What Do I Do If I Have A Honey Bee Swarm?


If you have a honey bees nest inside a structure (a wall, a shed, in a tree hollow, etc) this is NOT a swarm and the BBA will not attempt to remove them. You can go here to find bee rescue groups near the GTHA that deal with established nests.

If you have a loose collection of bees hanging from an exterior structure, that is a swarm!

What to do:

  1. Snap a photo if possible (to prove they are honeybees and not wasps, hornets, bumblebees or other flying critters)
  2.  Contact a local Ontario Bee Inspector for your area. One for your region can be found here. Please include the following information:

Your name/homeowner’s name/someone who will be on-site

Your address

The best way to contact you (phone, text, email)

Where are the bees on the property? (If in a tree, how high?)

When did they arrive/when did you notice them?

How big is the swarm? (Football size, beach ball, melon, etc)

Can you snap a picture from a safe location and email it to us for confirmation?

Any other helpful information


Please Remember…     If you have already sprayed these bees with an insecticide, please do not call a beekeeper. It’s too late for them and us.

We will get back to you within 2 days (excluding weekends and holidays).  If they are honeybees and are swarming (not an established hive) and a beekeeper would like to collect, them they will contact you.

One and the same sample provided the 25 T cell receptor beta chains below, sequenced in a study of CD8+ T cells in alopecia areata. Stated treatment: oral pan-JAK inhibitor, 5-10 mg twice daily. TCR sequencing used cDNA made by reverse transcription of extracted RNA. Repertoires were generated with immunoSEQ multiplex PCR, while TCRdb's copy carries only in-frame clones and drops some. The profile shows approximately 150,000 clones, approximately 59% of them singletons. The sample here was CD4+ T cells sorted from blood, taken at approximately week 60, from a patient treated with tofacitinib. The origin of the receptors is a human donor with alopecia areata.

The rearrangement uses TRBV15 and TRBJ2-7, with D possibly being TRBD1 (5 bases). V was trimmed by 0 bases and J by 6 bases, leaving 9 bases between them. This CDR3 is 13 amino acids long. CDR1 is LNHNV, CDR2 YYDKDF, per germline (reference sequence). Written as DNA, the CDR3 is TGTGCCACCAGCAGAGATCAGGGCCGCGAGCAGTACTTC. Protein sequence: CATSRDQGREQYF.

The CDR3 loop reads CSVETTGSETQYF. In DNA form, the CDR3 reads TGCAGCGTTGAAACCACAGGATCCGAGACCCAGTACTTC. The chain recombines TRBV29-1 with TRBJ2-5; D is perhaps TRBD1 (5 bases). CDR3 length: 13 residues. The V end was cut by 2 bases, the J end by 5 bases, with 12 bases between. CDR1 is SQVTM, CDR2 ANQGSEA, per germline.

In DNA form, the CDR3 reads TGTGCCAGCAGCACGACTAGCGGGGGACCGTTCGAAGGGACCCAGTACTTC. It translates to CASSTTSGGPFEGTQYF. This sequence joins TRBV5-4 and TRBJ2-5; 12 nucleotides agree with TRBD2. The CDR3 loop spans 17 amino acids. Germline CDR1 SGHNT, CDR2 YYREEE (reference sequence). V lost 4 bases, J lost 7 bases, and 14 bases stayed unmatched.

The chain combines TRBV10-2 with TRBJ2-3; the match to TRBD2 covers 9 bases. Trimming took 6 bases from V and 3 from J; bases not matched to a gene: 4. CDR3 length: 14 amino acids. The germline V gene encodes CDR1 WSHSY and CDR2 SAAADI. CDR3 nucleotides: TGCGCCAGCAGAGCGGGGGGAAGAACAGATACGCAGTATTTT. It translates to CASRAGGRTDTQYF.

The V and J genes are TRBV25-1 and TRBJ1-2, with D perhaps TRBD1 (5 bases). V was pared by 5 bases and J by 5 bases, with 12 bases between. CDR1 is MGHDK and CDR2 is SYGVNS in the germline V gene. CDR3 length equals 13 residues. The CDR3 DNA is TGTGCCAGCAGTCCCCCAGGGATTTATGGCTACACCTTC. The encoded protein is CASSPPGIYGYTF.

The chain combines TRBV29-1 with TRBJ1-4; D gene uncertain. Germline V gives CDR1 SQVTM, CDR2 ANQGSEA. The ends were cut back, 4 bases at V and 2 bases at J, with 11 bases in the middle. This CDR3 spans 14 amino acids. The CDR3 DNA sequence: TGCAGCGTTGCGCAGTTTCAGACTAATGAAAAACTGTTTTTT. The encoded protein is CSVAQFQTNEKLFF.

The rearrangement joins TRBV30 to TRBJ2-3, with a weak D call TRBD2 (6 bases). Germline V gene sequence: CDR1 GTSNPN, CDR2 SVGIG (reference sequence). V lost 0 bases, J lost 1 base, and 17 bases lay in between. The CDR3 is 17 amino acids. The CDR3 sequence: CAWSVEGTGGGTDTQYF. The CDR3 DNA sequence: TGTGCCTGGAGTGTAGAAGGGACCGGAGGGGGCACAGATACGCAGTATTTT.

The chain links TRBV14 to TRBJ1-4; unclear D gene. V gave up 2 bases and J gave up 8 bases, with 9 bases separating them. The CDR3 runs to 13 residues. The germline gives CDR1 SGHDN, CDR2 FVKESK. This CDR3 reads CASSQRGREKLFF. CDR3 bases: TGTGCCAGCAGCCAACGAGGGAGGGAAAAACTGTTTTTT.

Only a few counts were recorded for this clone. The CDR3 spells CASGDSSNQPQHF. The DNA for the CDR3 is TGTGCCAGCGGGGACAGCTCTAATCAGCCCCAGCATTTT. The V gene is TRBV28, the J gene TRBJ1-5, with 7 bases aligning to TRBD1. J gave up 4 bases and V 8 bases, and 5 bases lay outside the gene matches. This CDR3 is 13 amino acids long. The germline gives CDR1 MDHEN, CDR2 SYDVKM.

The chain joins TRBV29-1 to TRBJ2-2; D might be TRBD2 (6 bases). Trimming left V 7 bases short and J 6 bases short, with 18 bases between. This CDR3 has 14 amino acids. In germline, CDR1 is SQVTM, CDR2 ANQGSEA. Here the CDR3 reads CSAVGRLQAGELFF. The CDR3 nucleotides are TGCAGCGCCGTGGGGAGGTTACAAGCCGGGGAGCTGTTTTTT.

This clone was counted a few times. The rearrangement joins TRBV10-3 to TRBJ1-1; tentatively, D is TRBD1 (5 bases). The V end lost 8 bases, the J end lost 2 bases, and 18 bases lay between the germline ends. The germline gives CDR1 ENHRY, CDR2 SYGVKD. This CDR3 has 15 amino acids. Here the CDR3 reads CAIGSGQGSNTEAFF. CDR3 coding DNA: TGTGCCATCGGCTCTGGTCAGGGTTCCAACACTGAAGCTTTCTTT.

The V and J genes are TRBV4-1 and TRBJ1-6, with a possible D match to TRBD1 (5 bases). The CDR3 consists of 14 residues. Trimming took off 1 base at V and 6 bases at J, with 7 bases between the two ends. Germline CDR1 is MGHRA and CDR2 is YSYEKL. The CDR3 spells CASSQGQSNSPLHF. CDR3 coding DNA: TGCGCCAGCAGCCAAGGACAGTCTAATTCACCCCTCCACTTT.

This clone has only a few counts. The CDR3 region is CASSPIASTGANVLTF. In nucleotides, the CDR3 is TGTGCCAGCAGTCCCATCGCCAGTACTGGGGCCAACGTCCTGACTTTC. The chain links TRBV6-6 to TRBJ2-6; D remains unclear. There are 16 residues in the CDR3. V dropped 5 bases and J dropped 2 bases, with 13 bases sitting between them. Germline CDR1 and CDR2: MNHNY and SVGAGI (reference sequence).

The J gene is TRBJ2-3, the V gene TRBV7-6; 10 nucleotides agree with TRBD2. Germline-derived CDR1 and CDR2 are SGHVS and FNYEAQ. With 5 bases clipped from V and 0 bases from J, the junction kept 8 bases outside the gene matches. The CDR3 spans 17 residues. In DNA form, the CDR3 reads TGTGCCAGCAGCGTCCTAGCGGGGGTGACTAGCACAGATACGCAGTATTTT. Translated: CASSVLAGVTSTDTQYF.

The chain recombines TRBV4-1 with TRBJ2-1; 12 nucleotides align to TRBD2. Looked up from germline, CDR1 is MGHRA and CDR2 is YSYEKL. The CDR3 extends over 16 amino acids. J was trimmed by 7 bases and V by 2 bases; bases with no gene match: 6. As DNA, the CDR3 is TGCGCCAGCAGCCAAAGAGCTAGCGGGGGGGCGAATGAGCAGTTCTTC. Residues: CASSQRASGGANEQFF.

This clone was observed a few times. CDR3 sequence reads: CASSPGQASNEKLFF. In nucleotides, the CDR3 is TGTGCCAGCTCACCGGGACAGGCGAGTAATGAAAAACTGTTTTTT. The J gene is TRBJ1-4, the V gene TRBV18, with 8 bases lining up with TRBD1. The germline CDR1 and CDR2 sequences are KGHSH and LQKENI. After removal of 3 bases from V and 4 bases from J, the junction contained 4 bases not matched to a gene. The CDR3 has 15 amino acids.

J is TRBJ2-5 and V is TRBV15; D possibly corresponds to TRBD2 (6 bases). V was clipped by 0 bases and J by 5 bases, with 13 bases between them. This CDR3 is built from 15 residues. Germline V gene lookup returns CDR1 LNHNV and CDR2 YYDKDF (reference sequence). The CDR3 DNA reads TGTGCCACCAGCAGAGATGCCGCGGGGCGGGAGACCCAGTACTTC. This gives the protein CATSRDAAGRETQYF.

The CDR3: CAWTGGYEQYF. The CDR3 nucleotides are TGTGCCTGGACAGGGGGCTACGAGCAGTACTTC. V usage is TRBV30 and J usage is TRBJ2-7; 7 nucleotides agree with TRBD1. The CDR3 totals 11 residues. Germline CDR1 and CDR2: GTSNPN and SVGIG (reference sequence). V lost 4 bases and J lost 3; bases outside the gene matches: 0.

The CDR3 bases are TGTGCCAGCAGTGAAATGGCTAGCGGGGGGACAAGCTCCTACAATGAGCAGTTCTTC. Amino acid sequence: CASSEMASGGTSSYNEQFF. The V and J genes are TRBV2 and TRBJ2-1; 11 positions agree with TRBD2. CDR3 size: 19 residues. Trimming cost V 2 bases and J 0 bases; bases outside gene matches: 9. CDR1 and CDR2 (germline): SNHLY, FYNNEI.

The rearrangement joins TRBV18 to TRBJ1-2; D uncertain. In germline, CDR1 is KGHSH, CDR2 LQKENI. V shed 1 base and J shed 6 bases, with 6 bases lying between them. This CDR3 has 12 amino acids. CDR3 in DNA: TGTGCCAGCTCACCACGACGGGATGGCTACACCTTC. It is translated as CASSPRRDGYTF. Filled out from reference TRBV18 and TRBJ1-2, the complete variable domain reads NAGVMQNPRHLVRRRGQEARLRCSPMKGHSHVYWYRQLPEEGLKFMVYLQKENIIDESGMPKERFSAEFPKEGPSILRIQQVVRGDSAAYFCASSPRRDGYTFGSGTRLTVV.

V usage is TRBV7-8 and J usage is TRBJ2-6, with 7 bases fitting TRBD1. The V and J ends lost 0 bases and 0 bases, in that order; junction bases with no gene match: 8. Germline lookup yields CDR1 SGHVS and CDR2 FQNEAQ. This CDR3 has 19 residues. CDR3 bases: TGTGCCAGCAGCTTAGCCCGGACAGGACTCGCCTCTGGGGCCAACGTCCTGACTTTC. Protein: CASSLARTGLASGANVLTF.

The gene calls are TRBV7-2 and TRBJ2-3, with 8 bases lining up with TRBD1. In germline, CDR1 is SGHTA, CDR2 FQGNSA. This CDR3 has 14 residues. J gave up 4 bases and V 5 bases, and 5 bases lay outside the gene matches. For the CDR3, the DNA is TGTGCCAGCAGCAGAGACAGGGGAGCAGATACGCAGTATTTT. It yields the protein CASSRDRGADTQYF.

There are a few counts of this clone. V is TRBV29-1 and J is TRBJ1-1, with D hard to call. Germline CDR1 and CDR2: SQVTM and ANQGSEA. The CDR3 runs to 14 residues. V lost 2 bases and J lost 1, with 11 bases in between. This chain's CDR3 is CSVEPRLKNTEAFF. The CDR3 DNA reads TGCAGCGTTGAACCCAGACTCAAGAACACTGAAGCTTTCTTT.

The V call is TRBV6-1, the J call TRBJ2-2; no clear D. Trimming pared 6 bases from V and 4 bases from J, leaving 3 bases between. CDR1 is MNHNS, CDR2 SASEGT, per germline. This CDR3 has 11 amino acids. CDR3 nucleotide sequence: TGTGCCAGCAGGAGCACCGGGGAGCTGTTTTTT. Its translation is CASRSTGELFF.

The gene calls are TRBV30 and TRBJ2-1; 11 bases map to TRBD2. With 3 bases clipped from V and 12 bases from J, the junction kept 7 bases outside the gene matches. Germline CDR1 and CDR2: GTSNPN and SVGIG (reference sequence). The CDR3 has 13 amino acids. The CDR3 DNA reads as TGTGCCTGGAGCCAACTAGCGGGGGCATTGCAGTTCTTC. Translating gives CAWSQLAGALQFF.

If this is an emergency and you cannot wait please call the City of Brampton Animal Control at 905-458-5800.  Their after hours emergency # is 311 (then follow the voice prompts).

If you know they are wasps and want advice, it is best to call around and get a few quotes from exterminators. The BBA does not remove wasp or bumblebee nests (they are important pollinators, and on the decline).


These are photos of various honeybee swarms:

Bee_Swarm_on_HomeBeeSwarm on pavement

a swarm in flightbee swarm on picnic table

DIGITAL CAMERA28 Peel Ave swarm (5 May)23 May milton swarm



Why Do They Do This?

Bee swarms are part of the reproductive cycle of the honey bee colony: it is how they create more hives in the wild. Think of it like a hive giving birth to a new colony who then goes looking for a new home.

Swarming behaviour  is induced as bees increase their population size -the hive gets very crowded and they realize they require more space. Signals are sent. A queen egg is laid, and soon hatches. 40 – 60% of the worker bees form a swarm just outside the hive entrance after engorging themselves on honey (think of it like filling the car with gas and loading the trunk with food supplies!). They force the old queen out of the hive after slimming her down so she can fly and take off en masse.

Fascinating. Why Are They On My Property?

They are looking for a new home at least three miles from the old one. You are their stopover while the search is being conducted! They will hang in a cluster, usually on a tree branch(or walls, couches, fences, etc), whilst they send out scout bees to look for a new home. Once the home has been found they’ll be off again, this time to their permanent location. If no home can be found, they will move somewhere else and send out the scout bees again.

Am I In Danger?